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Keep an Eye on Your Screen Time Options
Posted: Monday, April 14, 2014 12:00:00 AM
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Keep an Eye on Your Screen Time

On average, according to a recent survey, adults spend nearly seven hours a day looking at various screens, and this could be putting them at increased risk of eye damage. Opticians are concerned that overexposure to the blue-violet light emitted by smartphones, computer screens, tablets, TVs, and the like could increase people's risk of developing macular degeneration, a leading cause of blindness in old age. While for many computers and mobile devices are an unavoidable part of modern life, opticians recommend we at least try to give our eyes regular breaks from looking at them. More...
Posted: Monday, April 14, 2014 5:27:47 AM
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Very important reminder!

I have read that many famous people in the 19th and early 20th centuries regularly had eye problems that led to blindness, for medical science had not progressed very far.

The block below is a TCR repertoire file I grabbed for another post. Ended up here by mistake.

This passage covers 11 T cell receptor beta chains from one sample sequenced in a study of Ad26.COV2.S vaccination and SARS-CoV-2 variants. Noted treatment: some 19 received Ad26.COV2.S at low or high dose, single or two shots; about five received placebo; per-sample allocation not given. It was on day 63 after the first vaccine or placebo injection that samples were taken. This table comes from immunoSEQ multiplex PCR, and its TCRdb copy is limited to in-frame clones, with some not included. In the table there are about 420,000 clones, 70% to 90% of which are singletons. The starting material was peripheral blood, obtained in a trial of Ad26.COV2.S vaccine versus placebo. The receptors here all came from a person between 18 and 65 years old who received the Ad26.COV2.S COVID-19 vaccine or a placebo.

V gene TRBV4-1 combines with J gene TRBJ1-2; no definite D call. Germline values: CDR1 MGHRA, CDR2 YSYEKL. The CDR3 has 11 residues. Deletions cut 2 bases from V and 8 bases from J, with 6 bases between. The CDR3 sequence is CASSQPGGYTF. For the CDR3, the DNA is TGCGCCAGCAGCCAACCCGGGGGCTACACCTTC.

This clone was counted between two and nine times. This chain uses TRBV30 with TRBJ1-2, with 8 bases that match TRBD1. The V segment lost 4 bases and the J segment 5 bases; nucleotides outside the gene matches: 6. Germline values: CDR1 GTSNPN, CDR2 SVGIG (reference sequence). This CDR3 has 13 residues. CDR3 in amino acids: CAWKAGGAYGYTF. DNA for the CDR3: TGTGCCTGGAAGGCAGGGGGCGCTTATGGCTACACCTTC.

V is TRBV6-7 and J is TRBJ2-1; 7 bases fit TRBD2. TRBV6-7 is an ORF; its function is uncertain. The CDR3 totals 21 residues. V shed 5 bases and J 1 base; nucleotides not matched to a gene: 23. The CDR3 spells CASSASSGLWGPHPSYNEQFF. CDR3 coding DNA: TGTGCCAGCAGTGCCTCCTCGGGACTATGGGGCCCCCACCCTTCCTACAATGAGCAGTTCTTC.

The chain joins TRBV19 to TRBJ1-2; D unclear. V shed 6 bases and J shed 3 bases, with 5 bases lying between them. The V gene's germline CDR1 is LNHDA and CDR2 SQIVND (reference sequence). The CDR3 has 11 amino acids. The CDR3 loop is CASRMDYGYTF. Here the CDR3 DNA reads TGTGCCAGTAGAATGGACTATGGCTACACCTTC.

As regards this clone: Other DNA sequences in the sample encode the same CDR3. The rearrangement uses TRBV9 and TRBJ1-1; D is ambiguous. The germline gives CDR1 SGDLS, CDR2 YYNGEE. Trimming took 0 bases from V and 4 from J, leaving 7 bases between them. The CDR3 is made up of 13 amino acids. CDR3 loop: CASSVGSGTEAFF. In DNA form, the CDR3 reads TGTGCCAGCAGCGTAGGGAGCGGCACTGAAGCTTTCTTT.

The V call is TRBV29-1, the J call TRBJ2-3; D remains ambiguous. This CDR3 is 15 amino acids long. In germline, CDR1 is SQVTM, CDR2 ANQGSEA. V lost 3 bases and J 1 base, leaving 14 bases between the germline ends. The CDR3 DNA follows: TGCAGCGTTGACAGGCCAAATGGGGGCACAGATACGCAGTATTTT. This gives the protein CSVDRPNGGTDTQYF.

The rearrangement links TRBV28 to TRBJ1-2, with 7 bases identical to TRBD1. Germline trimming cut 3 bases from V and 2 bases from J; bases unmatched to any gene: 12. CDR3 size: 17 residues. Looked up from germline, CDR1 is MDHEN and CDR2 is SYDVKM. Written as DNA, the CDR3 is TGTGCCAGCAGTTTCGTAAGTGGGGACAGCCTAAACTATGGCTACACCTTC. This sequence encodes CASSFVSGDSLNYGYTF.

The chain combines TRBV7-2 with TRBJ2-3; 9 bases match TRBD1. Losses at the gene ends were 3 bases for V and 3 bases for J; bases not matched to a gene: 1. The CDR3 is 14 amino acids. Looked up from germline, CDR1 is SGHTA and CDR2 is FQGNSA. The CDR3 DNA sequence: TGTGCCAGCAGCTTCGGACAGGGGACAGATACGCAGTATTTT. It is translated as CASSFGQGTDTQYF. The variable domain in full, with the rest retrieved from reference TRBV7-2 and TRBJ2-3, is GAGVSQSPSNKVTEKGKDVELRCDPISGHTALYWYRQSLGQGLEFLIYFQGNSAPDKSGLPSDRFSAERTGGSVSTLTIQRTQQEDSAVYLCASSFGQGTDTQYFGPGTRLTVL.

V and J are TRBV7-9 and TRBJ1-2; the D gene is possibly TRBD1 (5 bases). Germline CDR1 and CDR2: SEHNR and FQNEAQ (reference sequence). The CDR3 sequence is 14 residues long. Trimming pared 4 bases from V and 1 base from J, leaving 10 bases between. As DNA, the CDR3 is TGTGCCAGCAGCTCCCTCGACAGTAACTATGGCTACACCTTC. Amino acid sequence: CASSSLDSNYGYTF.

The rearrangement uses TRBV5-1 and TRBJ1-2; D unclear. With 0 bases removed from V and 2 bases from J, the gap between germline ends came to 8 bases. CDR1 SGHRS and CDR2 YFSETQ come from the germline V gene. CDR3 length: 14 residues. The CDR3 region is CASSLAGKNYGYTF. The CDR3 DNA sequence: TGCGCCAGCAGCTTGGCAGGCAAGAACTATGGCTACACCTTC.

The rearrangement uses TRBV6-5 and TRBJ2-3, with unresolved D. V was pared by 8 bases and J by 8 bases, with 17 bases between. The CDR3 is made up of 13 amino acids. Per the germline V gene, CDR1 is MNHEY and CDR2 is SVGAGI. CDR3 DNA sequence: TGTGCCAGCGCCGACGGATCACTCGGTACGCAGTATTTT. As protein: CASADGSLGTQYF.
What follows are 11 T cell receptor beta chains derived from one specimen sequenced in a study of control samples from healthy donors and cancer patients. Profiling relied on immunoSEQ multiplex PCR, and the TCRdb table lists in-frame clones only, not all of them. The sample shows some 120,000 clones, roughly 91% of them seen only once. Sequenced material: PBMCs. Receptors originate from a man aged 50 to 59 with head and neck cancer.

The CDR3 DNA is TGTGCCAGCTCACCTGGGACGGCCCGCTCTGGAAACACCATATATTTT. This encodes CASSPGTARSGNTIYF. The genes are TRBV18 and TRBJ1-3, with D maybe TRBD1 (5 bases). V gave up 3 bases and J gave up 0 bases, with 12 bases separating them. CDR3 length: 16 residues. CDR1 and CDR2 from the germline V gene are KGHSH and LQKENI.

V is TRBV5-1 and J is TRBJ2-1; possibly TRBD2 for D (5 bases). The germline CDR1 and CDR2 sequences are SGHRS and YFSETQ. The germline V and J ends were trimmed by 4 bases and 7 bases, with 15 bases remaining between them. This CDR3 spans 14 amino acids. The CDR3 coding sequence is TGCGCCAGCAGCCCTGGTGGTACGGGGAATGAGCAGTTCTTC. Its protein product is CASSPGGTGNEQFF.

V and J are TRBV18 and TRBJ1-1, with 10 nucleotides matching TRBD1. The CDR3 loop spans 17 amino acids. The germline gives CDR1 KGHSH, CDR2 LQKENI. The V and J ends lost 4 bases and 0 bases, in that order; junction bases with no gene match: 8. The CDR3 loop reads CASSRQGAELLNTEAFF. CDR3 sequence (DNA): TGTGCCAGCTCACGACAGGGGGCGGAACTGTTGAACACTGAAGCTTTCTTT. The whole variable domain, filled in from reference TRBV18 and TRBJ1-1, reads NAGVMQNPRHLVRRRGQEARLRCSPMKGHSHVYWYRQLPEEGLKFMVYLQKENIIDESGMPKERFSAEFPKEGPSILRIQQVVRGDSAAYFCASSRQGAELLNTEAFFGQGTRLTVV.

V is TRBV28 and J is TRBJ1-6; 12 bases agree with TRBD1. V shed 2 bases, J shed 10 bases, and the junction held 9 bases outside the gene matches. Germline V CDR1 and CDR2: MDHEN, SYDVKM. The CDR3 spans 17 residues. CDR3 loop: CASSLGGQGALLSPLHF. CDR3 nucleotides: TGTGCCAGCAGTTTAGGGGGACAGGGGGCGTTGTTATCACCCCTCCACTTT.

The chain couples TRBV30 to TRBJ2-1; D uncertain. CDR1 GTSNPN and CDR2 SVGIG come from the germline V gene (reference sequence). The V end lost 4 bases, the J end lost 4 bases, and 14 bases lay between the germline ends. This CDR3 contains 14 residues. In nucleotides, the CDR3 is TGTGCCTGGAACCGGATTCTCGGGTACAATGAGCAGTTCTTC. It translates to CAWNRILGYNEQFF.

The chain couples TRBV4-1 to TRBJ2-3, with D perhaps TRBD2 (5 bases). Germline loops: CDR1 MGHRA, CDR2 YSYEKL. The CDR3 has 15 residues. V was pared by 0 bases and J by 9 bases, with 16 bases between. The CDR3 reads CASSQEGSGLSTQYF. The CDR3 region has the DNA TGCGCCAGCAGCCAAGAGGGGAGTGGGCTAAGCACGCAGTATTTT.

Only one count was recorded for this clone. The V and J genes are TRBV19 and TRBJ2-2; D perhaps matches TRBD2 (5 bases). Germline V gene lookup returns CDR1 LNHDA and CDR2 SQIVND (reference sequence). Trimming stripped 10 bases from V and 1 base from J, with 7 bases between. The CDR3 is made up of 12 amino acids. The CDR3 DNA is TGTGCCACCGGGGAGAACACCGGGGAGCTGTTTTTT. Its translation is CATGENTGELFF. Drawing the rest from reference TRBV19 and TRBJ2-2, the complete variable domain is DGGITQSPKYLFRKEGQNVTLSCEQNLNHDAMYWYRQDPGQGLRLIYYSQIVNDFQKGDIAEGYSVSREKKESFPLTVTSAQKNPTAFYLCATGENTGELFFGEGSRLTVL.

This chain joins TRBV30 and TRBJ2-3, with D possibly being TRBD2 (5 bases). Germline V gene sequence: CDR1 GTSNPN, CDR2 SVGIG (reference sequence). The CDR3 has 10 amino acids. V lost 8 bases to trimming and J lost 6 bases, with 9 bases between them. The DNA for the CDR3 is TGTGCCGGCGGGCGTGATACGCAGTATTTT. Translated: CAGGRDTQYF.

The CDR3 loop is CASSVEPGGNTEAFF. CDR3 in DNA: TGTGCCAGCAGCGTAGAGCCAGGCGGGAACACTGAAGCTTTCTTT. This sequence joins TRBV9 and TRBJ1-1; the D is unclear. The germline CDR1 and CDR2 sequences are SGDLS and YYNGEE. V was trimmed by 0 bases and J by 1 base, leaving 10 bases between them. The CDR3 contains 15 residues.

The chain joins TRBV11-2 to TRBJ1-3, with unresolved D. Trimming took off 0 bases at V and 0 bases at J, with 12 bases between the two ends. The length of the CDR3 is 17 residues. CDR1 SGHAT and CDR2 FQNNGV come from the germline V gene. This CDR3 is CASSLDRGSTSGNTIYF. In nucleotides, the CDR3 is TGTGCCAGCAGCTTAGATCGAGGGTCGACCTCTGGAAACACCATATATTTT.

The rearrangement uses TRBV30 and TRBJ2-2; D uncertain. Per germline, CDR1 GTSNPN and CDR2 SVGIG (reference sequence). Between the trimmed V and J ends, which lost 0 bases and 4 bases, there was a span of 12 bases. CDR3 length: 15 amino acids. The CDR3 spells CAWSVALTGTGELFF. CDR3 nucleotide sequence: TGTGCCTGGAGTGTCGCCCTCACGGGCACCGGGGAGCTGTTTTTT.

In the twentieth century, medical science came up with various procedures to help people with their eyesight.

But much still needs to be done.

We should definitely help ourselves by limiting our screen time.

Posted: Monday, April 14, 2014 8:50:50 AM

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What is wrong with reading a book as people did for centuries with a physical paper book in their hands instead of a Kindle?
Posted: Monday, April 14, 2014 12:57:15 PM

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There is an enormous impact of the mobile phone on contemporary society from a social scientific perspective.
In the book Perpetual contact: mobile communication, private talk, public performance[1] the author James E. Katz, PhD, writes: "They have transformed social practices and changed the way we do business, yet surprisingly we have little perception on their effect in our lives."
Some people are replacing face-to-face conversations with cybernetic ones. Clinical psychologist Lisa Merlo says, “Some patients pretend to talk on the phone or fiddle with apps to avoid eye contact or other interactions at a party.”[2] In a survey made by Gazelle, “More than 25% of respondents reported that they “almost always” use their iPhone while in a social setting such as during a meal or during a party. In addition, 58% said they use it ‘usually’ or ‘occasionally’ during these settings.”
Posted: Saturday, April 19, 2014 10:45:29 AM

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